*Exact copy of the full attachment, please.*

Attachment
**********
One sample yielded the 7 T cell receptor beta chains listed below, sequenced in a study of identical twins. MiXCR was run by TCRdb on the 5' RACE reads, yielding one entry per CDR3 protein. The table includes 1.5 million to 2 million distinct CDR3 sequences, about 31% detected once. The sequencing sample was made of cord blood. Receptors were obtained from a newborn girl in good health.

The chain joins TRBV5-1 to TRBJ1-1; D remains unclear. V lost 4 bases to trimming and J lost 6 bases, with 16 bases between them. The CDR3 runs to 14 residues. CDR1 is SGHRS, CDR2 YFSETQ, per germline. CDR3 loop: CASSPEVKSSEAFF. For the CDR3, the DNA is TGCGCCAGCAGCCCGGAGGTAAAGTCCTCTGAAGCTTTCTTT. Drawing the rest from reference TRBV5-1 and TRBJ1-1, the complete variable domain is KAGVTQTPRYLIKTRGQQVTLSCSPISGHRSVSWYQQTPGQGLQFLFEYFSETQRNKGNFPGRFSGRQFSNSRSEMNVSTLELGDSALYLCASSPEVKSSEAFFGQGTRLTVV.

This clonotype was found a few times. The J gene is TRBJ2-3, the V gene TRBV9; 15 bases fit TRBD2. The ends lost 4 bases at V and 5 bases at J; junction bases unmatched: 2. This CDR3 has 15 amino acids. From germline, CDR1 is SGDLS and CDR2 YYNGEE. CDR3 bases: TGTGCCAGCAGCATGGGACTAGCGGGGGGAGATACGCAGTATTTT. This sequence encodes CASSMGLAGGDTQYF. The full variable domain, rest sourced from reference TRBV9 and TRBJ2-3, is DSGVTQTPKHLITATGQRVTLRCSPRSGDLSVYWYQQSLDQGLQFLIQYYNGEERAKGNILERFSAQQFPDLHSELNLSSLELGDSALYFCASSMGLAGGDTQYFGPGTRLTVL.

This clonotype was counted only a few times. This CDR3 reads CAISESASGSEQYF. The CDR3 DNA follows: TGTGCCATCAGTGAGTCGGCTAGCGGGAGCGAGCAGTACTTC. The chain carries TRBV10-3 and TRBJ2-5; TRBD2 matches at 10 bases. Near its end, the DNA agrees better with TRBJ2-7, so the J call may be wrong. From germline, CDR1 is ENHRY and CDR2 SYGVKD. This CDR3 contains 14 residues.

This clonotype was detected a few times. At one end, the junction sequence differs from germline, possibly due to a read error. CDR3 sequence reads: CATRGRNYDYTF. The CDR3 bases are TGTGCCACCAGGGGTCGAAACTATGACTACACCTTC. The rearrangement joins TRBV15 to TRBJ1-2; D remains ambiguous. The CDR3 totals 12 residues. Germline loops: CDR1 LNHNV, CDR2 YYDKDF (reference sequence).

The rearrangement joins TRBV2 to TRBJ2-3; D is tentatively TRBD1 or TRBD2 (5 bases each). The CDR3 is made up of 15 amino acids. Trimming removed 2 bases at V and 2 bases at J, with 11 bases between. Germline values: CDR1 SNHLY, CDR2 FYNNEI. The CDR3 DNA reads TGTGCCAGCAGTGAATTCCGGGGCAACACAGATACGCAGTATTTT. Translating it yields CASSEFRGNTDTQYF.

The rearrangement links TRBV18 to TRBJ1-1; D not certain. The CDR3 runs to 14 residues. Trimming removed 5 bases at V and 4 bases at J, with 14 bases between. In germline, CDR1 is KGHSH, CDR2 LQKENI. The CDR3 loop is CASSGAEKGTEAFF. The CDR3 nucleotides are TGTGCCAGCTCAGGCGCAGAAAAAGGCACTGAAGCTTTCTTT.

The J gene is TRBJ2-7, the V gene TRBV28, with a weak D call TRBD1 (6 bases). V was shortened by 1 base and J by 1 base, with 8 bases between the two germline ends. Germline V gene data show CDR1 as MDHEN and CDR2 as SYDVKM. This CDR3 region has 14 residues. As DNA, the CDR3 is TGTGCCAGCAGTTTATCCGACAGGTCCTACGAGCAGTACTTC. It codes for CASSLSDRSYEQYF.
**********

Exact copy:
One sample yielded the 7 T cell receptor beta chains listed below, sequenced in a study of identical twins. MiXCR was run by TCRdb on the 5' RACE reads, yielding one entry per CDR3 protein. The table includes 1.5 million to 2 million distinct CDR3 sequences, about 31% detected once. The sequencing sample was made of cord blood. Receptors were obtained from a newborn girl in good health.

The chain joins TRBV5-1 to TRBJ1-1; D remains unclear. V lost 4 bases to trimming and J lost 6 bases, with 16 bases between them. The CDR3 runs to 14 residues. CDR1 is SGHRS, CDR2 YFSETQ, per germline. CDR3 loop: CASSPEVKSSEAFF. For the CDR3, the DNA is TGCGCCAGCAGCCCGGAGGTAAAGTCCTCTGAAGCTTTCTTT. Drawing the rest from reference TRBV5-1 and TRBJ1-1, the complete variable domain is KAGVTQTPRYLIKTRGQQVTLSCSPISGHRSVSWYQQTPGQGLQFLFEYFSETQRNKGNFPGRFSGRQFSNSRSEMNVSTLELGDSALYLCASSPEVKSSEAFFGQGTRLTVV.

This clonotype was found a few times. The J gene is TRBJ2-3, the V gene TRBV9; 15 bases fit TRBD2. The ends lost 4 bases at V and 5 bases at J; junction bases unmatched: 2. This CDR3 has 15 amino acids. From germline, CDR1 is SGDLS and CDR2 YYNGEE. CDR3 bases: TGTGCCAGCAGCATGGGACTAGCGGGGGGAGATACGCAGTATTTT. This sequence encodes CASSMGLAGGDTQYF. The full variable domain, rest sourced from reference TRBV9 and TRBJ2-3, is DSGVTQTPKHLITATGQRVTLRCSPRSGDLSVYWYQQSLDQGLQFLIQYYNGEERAKGNILERFSAQQFPDLHSELNLSSLELGDSALYFCASSMGLAGGDTQYFGPGTRLTVL.

This clonotype was counted only a few times. This CDR3 reads CAISESASGSEQYF. The CDR3 DNA follows: TGTGCCATCAGTGAGTCGGCTAGCGGGAGCGAGCAGTACTTC. The chain carries TRBV10-3 and TRBJ2-5; TRBD2 matches at 10 bases. Near its end, the DNA agrees better with TRBJ2-7, so the J call may be wrong. From germline, CDR1 is ENHRY and CDR2 SYGVKD. This CDR3 contains 14 residues.

This clonotype was detected a few times. At one end, the junction sequence differs from germline, possibly due to a read error. CDR3 sequence reads: CATRGRNYDYTF. The CDR3 bases are TGTGCCACCAGGGGTCGAAACTATGACTACACCTTC. The rearrangement joins TRBV15 to TRBJ1-2; D remains ambiguous. The CDR3 totals 12 residues. Germline loops: CDR1 LNHNV, CDR2 YYDKDF (reference sequence).

The rearrangement joins TRBV2 to TRBJ2-3; D is tentatively TRBD1 or TRBD2 (5 bases each). The CDR3 is made up of 15 amino acids. Trimming removed 2 bases at V and 2 bases at J, with 11 bases between. Germline values: CDR1 SNHLY, CDR2 FYNNEI. The CDR3 DNA reads TGTGCCAGCAGTGAATTCCGGGGCAACACAGATACGCAGTATTTT. Translating it yields CASSEFRGNTDTQYF.

The rearrangement links TRBV18 to TRBJ1-1; D not certain. The CDR3 runs to 14 residues. Trimming removed 5 bases at V and 4 bases at J, with 14 bases between. In germline, CDR1 is KGHSH, CDR2 LQKENI. The CDR3 loop is CASSGAEKGTEAFF. The CDR3 nucleotides are TGTGCCAGCTCAGGCGCAGAAAAAGGCACTGAAGCTTTCTTT.

The J gene is TRBJ2-7, the V gene TRBV28, with a weak D call TRBD1 (6 bases). V was shortened by 1 base and J by 1 base, with 8 bases between the two germline ends. Germline V gene data show CDR1 as MDHEN and CDR2 as SYDVKM. This CDR3 region has 14 residues. As DNA, the CDR3 is TGTGCCAGCAGTTTATCCGACAGGTCCTACGAGCAGTACTTC. It codes for CASSLSDRSYEQYF.